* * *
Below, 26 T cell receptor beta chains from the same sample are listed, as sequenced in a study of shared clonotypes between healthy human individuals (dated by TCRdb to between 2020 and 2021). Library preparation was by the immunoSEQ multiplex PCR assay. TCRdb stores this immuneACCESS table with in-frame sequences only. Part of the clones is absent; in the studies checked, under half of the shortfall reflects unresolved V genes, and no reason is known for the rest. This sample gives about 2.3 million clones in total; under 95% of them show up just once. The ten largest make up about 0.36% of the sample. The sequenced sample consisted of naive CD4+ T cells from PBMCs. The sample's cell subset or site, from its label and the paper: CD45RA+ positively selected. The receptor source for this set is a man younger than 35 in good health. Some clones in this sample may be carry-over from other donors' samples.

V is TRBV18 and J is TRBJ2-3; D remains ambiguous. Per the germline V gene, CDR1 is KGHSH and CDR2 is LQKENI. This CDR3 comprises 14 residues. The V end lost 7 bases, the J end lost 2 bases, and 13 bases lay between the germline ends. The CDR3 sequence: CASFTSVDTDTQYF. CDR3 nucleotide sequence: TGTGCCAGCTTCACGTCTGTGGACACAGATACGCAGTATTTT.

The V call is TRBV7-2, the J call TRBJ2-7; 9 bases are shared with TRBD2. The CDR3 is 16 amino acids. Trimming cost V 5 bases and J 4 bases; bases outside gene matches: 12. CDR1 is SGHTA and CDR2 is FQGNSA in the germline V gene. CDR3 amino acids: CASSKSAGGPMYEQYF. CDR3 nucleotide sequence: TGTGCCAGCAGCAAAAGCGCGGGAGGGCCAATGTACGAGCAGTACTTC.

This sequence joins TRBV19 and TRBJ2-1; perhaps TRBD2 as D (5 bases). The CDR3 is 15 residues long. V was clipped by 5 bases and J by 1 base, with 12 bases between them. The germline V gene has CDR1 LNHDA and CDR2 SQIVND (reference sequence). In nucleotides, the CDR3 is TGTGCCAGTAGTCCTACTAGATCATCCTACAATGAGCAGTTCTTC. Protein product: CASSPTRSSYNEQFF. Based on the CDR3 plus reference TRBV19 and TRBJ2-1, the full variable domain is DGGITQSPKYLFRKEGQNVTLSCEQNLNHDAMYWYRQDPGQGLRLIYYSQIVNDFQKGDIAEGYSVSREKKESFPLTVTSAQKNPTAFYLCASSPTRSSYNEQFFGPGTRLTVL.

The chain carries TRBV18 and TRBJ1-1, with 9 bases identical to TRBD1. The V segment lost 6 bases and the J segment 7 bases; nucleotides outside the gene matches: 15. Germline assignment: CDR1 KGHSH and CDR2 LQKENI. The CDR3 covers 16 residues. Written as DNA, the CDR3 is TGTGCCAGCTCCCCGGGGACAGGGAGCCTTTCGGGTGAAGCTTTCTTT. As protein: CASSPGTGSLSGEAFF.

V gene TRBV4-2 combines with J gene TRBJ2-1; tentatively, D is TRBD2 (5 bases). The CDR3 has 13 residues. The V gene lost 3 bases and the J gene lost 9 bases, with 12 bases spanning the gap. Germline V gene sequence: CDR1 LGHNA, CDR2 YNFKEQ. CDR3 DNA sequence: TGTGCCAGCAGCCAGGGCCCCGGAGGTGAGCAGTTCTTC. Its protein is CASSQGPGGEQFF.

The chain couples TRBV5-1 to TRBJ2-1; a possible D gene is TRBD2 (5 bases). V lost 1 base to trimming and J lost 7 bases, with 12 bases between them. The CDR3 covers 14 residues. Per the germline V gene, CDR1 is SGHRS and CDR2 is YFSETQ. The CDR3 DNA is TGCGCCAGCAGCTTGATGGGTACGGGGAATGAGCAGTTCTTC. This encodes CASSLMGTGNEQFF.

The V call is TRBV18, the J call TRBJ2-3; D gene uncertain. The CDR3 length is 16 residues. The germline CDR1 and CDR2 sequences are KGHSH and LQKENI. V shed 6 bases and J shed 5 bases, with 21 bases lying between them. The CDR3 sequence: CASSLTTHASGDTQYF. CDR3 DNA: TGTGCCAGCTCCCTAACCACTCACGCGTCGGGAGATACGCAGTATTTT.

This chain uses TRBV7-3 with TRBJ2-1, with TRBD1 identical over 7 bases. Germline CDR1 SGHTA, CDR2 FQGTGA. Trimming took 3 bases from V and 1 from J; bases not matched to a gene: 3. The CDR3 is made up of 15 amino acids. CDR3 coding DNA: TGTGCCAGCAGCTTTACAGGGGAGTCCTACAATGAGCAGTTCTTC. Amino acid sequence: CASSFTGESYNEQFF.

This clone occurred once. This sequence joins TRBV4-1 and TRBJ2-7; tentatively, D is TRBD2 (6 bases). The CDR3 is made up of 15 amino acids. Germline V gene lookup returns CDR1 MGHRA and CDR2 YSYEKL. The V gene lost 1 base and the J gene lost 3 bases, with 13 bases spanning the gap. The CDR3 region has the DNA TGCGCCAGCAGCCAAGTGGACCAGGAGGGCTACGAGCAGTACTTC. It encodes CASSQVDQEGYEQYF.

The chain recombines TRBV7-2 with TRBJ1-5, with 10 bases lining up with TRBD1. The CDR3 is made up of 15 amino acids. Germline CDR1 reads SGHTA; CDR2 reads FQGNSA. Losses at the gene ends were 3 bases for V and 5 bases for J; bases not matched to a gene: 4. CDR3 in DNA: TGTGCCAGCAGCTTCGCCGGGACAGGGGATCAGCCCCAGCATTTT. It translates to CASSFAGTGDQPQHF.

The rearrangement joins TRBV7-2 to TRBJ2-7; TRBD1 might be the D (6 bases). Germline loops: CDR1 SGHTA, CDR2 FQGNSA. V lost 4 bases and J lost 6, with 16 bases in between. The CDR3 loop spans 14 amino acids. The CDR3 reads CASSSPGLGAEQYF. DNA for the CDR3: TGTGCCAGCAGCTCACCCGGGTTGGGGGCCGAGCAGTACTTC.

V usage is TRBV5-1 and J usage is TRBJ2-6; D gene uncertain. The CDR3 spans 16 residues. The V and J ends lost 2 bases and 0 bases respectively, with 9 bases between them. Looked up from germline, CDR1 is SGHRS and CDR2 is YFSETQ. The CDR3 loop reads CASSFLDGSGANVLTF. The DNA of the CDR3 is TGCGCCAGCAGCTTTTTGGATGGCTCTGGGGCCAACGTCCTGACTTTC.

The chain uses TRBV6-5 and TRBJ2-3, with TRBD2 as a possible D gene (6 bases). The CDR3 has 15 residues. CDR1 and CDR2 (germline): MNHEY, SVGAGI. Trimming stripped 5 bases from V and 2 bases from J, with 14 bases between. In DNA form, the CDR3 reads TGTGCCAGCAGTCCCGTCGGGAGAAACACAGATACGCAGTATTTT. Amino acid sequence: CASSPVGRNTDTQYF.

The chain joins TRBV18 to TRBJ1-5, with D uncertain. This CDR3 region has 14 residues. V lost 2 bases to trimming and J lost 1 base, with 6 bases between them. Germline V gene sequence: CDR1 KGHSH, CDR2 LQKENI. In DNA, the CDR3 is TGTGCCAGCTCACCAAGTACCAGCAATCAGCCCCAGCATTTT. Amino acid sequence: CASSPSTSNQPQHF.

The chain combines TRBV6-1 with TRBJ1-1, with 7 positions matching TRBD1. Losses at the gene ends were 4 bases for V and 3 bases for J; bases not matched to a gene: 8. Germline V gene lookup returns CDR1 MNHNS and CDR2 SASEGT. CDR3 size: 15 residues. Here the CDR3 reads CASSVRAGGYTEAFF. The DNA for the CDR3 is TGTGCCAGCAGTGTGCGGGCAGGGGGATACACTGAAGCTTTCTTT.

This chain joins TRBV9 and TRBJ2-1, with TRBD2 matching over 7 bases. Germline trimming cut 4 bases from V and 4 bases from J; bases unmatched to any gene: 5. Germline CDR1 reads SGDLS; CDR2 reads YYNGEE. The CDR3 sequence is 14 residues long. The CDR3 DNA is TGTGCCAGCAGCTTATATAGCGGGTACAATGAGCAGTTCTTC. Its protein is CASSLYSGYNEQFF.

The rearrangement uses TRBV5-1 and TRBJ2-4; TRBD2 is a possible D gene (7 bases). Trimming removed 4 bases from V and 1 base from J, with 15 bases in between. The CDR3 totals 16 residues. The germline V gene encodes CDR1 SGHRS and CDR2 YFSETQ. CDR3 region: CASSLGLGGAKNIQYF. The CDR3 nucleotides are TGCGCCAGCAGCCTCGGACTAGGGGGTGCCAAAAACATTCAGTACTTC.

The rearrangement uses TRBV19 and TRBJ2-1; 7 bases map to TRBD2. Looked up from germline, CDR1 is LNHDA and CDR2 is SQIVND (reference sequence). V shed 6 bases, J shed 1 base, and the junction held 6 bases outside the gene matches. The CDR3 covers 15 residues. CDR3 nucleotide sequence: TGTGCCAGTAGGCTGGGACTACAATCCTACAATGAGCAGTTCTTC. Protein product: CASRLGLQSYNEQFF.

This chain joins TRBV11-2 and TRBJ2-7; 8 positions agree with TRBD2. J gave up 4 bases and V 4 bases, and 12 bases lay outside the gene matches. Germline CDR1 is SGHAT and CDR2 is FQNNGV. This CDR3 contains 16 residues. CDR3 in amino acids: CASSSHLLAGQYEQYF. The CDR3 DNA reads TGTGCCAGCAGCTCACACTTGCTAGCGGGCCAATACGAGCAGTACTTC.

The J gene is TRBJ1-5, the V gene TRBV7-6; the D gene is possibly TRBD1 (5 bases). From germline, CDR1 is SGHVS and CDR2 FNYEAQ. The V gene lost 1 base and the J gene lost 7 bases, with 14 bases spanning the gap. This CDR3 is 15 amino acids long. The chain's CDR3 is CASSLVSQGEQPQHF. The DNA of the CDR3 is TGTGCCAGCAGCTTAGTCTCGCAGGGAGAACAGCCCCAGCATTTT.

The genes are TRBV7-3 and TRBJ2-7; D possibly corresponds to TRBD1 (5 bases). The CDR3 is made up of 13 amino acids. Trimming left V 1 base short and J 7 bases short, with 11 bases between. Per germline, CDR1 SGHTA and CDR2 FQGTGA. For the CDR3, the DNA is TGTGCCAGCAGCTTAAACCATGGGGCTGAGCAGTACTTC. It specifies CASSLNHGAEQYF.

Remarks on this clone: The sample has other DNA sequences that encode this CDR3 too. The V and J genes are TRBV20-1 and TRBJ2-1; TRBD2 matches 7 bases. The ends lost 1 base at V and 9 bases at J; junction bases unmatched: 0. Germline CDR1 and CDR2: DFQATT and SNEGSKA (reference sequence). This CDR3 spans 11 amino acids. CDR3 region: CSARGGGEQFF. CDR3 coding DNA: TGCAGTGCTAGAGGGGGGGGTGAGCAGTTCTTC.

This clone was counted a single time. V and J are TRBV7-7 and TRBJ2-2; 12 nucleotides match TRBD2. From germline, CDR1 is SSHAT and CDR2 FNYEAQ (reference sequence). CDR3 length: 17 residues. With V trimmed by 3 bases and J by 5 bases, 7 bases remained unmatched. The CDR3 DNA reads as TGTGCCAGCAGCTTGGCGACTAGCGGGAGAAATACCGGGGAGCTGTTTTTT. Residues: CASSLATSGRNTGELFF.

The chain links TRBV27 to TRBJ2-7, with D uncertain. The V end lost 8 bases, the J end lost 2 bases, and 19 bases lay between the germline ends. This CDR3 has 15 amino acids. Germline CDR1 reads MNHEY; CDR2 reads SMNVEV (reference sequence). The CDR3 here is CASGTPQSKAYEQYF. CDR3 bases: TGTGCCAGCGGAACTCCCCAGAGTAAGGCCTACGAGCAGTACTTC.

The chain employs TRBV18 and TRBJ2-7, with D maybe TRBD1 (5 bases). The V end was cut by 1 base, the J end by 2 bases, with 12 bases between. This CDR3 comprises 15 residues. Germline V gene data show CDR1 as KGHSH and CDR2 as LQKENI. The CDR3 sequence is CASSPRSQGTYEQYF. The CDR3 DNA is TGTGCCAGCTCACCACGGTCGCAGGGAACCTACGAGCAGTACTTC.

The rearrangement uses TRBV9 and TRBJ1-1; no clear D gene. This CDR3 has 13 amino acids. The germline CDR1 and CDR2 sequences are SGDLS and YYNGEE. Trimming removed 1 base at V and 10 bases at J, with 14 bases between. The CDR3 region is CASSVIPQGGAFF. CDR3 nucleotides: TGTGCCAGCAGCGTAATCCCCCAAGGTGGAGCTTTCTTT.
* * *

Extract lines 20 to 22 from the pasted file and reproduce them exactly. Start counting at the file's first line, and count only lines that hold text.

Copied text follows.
This chain joins TRBV11-2 and TRBJ2-7; 8 positions agree with TRBD2. J gave up 4 bases and V 4 bases, and 12 bases lay outside the gene matches. Germline CDR1 is SGHAT and CDR2 is FQNNGV. This CDR3 contains 16 residues. CDR3 in amino acids: CASSSHLLAGQYEQYF. The CDR3 DNA reads TGTGCCAGCAGCTCACACTTGCTAGCGGGCCAATACGAGCAGTACTTC.

The J gene is TRBJ1-5, the V gene TRBV7-6; the D gene is possibly TRBD1 (5 bases). From germline, CDR1 is SGHVS and CDR2 FNYEAQ. The V gene lost 1 base and the J gene lost 7 bases, with 14 bases spanning the gap. This CDR3 is 15 amino acids long. The chain's CDR3 is CASSLVSQGEQPQHF. The DNA of the CDR3 is TGTGCCAGCAGCTTAGTCTCGCAGGGAGAACAGCCCCAGCATTTT.

The genes are TRBV7-3 and TRBJ2-7; D possibly corresponds to TRBD1 (5 bases). The CDR3 is made up of 13 amino acids. Trimming left V 1 base short and J 7 bases short, with 11 bases between. Per germline, CDR1 SGHTA and CDR2 FQGTGA. For the CDR3, the DNA is TGTGCCAGCAGCTTAAACCATGGGGCTGAGCAGTACTTC. It specifies CASSLNHGAEQYF.